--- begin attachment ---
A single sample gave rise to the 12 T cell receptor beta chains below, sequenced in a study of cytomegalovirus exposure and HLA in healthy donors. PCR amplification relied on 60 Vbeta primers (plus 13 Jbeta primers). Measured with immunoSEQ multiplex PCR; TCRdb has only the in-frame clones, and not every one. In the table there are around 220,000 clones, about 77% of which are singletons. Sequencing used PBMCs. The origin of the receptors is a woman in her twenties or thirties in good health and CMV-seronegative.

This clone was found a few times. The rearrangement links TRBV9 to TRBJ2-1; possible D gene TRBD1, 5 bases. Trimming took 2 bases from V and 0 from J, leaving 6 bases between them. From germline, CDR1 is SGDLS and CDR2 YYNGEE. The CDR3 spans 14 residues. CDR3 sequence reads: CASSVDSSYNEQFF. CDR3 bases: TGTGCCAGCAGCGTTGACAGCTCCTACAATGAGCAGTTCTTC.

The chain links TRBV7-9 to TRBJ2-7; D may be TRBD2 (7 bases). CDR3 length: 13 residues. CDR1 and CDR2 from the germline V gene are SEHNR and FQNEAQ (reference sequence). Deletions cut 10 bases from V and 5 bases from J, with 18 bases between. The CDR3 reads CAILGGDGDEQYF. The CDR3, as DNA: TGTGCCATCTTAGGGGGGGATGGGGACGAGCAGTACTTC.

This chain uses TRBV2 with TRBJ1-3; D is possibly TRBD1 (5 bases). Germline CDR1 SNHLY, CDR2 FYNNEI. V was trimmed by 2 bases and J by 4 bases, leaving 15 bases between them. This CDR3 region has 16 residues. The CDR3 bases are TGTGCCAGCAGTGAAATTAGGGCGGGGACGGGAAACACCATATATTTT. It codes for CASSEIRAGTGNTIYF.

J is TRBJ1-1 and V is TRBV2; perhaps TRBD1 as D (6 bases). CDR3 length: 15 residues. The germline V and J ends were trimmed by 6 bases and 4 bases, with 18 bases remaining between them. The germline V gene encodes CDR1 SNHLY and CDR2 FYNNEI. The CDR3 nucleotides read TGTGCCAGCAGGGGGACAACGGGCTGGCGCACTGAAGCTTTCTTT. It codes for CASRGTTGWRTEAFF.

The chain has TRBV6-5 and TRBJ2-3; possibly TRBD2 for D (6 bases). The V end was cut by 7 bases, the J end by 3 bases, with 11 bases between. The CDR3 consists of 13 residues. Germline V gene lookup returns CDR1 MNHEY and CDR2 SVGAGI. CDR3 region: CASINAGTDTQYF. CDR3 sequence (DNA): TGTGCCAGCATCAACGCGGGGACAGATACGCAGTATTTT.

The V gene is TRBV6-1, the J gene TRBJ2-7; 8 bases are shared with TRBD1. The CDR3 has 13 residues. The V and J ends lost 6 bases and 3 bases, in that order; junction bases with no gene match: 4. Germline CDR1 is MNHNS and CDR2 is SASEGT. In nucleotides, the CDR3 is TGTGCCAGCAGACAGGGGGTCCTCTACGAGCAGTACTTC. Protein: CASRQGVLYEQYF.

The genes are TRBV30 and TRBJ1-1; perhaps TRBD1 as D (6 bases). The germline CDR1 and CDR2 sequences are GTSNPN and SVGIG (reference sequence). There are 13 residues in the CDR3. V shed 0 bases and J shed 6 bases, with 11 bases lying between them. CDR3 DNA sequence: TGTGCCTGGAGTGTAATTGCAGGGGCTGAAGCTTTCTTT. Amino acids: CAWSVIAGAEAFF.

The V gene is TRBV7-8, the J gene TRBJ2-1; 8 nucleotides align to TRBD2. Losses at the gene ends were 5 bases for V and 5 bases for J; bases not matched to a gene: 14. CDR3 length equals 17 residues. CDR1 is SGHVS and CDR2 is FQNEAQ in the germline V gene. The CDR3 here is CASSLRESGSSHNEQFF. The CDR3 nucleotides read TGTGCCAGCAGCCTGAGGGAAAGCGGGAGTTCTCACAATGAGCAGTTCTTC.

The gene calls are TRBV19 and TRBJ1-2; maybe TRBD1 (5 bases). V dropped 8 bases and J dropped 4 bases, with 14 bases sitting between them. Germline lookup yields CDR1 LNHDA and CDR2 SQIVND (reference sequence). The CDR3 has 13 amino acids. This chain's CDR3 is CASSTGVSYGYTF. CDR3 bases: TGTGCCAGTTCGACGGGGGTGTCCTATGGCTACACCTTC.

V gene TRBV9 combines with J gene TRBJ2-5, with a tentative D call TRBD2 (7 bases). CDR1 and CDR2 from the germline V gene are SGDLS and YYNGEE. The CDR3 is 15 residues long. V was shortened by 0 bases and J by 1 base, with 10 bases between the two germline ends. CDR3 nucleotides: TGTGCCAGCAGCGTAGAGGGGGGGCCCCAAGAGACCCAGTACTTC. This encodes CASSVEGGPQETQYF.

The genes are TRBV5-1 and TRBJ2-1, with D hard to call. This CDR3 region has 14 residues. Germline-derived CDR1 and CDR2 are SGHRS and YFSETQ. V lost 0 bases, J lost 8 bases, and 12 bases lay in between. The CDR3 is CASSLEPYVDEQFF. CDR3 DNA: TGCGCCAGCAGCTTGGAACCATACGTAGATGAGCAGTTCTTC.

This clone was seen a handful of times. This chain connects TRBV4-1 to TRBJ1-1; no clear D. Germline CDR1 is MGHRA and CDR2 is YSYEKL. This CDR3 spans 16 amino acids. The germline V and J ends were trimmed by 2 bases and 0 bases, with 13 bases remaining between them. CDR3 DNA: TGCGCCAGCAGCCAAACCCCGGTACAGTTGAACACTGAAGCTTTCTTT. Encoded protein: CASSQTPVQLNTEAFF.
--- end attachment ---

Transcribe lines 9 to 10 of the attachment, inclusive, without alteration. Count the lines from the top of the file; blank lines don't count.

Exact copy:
The V gene is TRBV7-8, the J gene TRBJ2-1; 8 nucleotides align to TRBD2. Losses at the gene ends were 5 bases for V and 5 bases for J; bases not matched to a gene: 14. CDR3 length equals 17 residues. CDR1 is SGHVS and CDR2 is FQNEAQ in the germline V gene. The CDR3 here is CASSLRESGSSHNEQFF. The CDR3 nucleotides read TGTGCCAGCAGCCTGAGGGAAAGCGGGAGTTCTCACAATGAGCAGTTCTTC.

The gene calls are TRBV19 and TRBJ1-2; maybe TRBD1 (5 bases). V dropped 8 bases and J dropped 4 bases, with 14 bases sitting between them. Germline lookup yields CDR1 LNHDA and CDR2 SQIVND (reference sequence). The CDR3 has 13 amino acids. This chain's CDR3 is CASSTGVSYGYTF. CDR3 bases: TGTGCCAGTTCGACGGGGGTGTCCTATGGCTACACCTTC.